Consumer perceptions of Australian beef in Japan
22 November 2017
- Beef is a popular meat in Japan, commanding a price premium over other proteins.
- Japan’s domestic beef industry is very strong, but there is a large and growing market for imported beef.
- Australia is well-positioned to take advantage of growing demand, as it is highly regarded by consumers on aspects that are important to them, including helping Japanese families feel ‘genki’ (meaning something similar to ‘healthy’ or ‘energetic’ in English).
Japanese consumers hold beef in high esteem
In MLA’s Global Consumer Tracker 2017, 82% of those interviewed rated beef as “the most superior meat”. However, beef is considerably more expensive than the staples of chicken and pork, and consequently is seen as a more premium, less frequent meal option.
Marbled fat is seen as a marker of quality
A great source of national pride in Japan is Wagyu beef, selectively bred locally for more than 150 years, and now known and exported all over the world. Wagyu beef’s defining quality is the high level of intramuscular marbling, adding tenderness and flavour which is highly appreciated by Japanese beef consumers. Of the two types of domestic beef, Wagyu is viewed most highly, but its price makes it inaccessible for many, so Kokusan (non-Wagyu) beef is eaten more often.
Rather than thinking of different types of beef by their feed type (grainfed and grassfed), or production system, Japanese consumers generally classify beef in terms of origin – by country, and domestically by region and breed. Organic beef is well-known, but is seen by some as lacking tenderness.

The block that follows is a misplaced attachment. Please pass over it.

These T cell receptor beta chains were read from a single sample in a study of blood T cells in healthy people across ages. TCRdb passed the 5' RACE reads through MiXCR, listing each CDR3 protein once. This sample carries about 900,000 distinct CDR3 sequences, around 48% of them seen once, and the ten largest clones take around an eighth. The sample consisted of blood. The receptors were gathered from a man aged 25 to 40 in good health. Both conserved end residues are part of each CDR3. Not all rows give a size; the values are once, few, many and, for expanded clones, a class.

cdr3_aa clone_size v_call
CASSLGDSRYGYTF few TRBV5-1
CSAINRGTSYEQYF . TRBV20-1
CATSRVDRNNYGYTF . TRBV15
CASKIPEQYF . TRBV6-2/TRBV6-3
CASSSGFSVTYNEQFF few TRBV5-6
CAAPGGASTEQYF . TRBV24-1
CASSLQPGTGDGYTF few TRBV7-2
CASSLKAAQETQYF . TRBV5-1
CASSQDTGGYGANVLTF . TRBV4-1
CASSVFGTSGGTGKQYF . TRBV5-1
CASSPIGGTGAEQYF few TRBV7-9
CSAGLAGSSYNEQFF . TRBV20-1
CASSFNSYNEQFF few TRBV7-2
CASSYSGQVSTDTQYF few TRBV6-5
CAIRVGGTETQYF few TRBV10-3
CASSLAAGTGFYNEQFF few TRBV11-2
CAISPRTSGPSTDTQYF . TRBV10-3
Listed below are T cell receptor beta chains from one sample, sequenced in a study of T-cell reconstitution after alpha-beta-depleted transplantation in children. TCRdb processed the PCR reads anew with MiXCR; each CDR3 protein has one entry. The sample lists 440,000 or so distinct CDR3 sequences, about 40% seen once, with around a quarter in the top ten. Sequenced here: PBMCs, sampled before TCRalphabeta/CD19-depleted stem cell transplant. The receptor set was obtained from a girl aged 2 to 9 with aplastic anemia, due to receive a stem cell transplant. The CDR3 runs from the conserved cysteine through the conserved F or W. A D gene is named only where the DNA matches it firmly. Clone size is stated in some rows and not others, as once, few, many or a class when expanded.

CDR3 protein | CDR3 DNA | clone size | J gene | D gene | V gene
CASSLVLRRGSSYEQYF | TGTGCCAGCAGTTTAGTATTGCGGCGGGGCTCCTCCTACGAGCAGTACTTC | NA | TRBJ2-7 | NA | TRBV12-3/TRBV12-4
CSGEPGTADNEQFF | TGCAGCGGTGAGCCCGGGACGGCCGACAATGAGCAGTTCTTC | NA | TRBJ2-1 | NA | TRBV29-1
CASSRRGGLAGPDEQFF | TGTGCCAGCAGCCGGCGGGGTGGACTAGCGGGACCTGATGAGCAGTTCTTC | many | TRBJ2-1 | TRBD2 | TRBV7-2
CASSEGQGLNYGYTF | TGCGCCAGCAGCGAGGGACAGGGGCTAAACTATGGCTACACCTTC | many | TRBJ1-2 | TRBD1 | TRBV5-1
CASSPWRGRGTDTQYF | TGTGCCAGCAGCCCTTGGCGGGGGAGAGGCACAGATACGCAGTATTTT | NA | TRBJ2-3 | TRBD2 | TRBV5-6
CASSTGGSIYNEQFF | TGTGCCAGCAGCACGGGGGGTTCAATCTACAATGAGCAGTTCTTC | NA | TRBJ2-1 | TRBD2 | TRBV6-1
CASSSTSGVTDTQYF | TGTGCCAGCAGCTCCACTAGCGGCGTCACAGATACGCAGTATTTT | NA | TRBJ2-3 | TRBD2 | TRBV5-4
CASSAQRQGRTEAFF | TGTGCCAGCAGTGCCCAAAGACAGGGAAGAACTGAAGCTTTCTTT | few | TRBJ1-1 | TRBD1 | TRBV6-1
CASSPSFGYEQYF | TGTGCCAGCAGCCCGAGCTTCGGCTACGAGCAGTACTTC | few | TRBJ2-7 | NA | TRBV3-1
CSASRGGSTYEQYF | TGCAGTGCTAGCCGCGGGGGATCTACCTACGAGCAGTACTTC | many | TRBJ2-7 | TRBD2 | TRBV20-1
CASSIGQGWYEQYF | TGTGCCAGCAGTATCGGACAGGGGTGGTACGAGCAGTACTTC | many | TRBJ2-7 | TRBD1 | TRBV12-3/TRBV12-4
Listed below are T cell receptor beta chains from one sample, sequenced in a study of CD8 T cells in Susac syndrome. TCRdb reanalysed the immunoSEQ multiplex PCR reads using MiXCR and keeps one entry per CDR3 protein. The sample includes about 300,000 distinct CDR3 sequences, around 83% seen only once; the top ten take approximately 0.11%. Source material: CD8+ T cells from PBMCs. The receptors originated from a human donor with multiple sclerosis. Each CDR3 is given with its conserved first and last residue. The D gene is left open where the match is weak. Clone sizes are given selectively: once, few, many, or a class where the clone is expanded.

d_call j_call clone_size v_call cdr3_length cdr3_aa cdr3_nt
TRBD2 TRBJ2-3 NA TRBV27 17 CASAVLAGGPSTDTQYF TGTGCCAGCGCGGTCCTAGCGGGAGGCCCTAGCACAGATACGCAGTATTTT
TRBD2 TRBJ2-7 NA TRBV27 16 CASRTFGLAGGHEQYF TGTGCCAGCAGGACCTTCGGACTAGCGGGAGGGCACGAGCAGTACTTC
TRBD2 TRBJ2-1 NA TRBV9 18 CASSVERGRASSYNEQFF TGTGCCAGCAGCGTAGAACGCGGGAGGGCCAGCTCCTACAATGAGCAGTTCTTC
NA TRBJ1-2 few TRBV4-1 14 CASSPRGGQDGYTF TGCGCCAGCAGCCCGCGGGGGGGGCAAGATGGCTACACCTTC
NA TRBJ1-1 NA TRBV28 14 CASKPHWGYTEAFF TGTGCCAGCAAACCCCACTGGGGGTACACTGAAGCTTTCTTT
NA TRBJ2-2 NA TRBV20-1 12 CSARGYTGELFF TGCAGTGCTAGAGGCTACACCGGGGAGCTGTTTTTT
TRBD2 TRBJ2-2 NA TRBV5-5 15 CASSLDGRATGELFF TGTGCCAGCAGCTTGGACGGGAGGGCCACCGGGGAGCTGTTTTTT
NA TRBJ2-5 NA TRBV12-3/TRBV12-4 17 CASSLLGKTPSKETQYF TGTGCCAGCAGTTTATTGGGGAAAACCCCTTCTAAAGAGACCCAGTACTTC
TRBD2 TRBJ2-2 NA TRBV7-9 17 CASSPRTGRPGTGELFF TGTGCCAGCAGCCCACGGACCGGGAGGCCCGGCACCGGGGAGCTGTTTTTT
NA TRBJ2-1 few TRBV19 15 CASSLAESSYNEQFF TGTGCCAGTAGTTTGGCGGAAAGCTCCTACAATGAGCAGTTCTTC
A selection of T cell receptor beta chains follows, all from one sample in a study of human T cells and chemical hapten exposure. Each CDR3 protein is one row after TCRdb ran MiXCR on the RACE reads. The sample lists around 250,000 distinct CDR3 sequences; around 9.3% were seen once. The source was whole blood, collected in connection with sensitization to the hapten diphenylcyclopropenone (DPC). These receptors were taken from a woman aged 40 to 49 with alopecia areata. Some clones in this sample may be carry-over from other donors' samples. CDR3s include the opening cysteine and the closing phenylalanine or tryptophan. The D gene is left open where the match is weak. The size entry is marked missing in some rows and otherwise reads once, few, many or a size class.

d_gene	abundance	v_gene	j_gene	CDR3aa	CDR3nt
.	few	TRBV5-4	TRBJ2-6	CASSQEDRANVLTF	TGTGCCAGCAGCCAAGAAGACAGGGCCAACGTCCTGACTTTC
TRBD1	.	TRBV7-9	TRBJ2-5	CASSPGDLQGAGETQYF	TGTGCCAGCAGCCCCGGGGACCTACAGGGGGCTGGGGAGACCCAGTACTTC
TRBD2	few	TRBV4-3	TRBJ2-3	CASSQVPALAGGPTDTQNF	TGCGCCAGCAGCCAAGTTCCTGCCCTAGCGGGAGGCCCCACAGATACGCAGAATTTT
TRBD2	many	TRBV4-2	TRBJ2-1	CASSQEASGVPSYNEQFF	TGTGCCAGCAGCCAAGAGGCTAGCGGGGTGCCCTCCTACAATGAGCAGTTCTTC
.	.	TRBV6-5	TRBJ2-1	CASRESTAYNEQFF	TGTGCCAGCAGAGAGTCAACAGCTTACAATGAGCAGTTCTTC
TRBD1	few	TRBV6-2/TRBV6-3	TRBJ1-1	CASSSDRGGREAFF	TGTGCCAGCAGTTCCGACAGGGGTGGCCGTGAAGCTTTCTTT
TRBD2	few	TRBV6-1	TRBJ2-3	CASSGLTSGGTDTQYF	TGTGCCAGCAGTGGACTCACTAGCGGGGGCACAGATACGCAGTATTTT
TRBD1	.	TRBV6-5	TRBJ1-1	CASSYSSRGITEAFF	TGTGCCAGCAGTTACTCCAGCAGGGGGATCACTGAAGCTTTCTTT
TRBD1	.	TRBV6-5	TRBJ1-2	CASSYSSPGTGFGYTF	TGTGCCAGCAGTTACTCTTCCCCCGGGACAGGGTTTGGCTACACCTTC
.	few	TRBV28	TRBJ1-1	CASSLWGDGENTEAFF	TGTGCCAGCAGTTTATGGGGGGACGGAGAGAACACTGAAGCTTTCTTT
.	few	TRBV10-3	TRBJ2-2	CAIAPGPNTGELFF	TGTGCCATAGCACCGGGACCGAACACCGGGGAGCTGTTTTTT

Australian beef has carved out a clear position for itself in the market
Despite the strength of the local industry, Australian beef has built very high levels of awareness and consumption in the Japanese market. Ninety-eight percent of beef buyers have heard of Australian beef, 95% have eaten it before, and 52% have eaten it in the past month – higher than any other imported beef.
Australian beef is known for its consistent quality and impeccable safety record – a vital factor in a market still conscious of the bovine spongiform encephalopathy (BSE) crisis in the mid-2000s. At least some of this success can be attributed to the strength of the True Aussie Beef brand, launched in Japan in 2014 and growing in strength every year.
Australia’s main competitor is the USA, although New Zealand and Canadian beef have also seen increases in consumption year-on-year. Australian and American beef share a large amount of consumers, but those surveyed tend to see American beef as a cheaper commodity while Australian is more premium. However, American beef is positively regarded for providing a wide range of cuts to suit consumer needs.
The path forward: making Japanese families feel ‘genki’
In Japan, the biggest driver of growth in beef is being a “family favourite”. This is related to a number of factors, including quality and safety, but also availability, ease of preparation, and providing nutrition for the whole family.
This is best encapsulated in the Japanese term ‘genki’, meaning something close to ‘healthy’ or ‘energetic’ in English – it insinuates vitality. For a number of years, MLA has worked hard to ensure True Aussie Beef is seen as helping Japanese families feel ‘genki’, and is committed to the ongoing promotion of Australian beef in this valuable market.
 Fish and other seafood were not included in the list for selection. Other options included chicken, pork, lamb, goat and horsemeat.
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